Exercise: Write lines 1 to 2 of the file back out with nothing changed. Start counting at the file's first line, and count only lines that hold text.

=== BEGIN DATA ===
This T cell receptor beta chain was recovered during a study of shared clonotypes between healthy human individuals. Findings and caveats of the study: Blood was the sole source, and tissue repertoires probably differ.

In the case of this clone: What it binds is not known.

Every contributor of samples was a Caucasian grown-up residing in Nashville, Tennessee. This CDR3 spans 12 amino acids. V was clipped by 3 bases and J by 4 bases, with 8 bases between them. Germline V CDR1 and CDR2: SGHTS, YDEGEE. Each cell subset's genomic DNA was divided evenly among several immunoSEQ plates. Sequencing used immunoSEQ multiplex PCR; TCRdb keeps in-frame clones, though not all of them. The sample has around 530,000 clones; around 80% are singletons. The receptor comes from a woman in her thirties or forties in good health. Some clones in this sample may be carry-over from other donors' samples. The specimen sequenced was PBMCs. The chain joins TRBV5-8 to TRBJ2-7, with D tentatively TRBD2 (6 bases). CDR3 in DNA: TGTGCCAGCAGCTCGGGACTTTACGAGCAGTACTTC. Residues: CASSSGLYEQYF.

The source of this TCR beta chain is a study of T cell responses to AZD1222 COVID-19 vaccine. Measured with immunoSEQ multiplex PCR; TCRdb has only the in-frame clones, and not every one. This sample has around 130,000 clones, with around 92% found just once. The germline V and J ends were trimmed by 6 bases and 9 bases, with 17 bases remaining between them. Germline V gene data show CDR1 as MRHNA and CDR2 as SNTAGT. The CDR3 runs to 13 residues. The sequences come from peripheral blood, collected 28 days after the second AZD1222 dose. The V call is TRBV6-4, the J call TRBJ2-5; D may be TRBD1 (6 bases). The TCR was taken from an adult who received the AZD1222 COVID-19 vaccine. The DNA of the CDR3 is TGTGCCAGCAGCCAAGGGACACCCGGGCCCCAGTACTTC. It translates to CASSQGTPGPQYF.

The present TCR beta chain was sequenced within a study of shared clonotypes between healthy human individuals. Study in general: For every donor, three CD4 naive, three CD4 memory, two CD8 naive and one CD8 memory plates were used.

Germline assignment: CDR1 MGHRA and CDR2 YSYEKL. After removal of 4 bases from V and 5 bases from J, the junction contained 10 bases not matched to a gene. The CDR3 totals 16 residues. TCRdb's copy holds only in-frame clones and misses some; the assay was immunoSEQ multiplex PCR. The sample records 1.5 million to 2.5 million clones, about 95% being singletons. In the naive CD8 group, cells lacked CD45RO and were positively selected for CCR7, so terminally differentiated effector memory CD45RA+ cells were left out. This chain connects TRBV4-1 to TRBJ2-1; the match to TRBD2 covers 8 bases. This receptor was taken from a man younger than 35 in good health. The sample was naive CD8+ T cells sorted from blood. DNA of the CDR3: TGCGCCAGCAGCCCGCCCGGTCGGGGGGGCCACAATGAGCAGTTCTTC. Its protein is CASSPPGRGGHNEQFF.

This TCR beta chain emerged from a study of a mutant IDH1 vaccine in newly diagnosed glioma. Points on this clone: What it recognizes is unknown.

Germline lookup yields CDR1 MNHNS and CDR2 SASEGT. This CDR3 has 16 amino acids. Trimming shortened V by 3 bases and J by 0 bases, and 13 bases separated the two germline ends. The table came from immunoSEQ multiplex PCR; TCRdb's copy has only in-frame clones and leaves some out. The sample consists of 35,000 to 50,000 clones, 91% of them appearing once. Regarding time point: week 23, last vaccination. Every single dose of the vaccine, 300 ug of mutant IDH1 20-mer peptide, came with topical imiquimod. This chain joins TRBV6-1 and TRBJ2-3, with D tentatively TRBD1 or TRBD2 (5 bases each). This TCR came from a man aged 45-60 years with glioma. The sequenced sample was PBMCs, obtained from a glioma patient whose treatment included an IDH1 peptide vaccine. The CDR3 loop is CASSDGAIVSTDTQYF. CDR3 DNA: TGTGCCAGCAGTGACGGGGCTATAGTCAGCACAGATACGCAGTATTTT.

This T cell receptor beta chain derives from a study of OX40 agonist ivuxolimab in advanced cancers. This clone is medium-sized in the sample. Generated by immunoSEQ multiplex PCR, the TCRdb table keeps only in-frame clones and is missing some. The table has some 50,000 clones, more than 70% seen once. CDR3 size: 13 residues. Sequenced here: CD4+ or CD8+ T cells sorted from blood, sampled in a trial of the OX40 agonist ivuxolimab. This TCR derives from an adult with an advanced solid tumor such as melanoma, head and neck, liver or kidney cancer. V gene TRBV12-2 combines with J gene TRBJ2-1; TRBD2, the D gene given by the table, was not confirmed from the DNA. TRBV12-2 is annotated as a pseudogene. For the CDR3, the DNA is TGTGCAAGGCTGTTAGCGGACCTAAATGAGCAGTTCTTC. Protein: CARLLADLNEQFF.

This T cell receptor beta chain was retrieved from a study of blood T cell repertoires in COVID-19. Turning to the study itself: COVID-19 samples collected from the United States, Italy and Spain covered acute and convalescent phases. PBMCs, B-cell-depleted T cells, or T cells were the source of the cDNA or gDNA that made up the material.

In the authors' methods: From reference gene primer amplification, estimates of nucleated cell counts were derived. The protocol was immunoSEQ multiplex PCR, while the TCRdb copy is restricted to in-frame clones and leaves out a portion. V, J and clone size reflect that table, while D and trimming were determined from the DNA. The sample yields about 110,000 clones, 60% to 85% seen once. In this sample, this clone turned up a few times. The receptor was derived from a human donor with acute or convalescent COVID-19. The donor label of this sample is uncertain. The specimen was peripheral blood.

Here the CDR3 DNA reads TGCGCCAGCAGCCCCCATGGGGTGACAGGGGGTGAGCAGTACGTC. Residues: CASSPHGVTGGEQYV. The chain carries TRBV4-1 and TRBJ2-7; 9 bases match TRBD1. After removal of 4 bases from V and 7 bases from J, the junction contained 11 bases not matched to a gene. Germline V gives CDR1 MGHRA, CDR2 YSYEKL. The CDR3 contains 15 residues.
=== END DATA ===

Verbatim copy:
This T cell receptor beta chain was recovered during a study of shared clonotypes between healthy human individuals. Findings and caveats of the study: Blood was the sole source, and tissue repertoires probably differ.

In the case of this clone: What it binds is not known.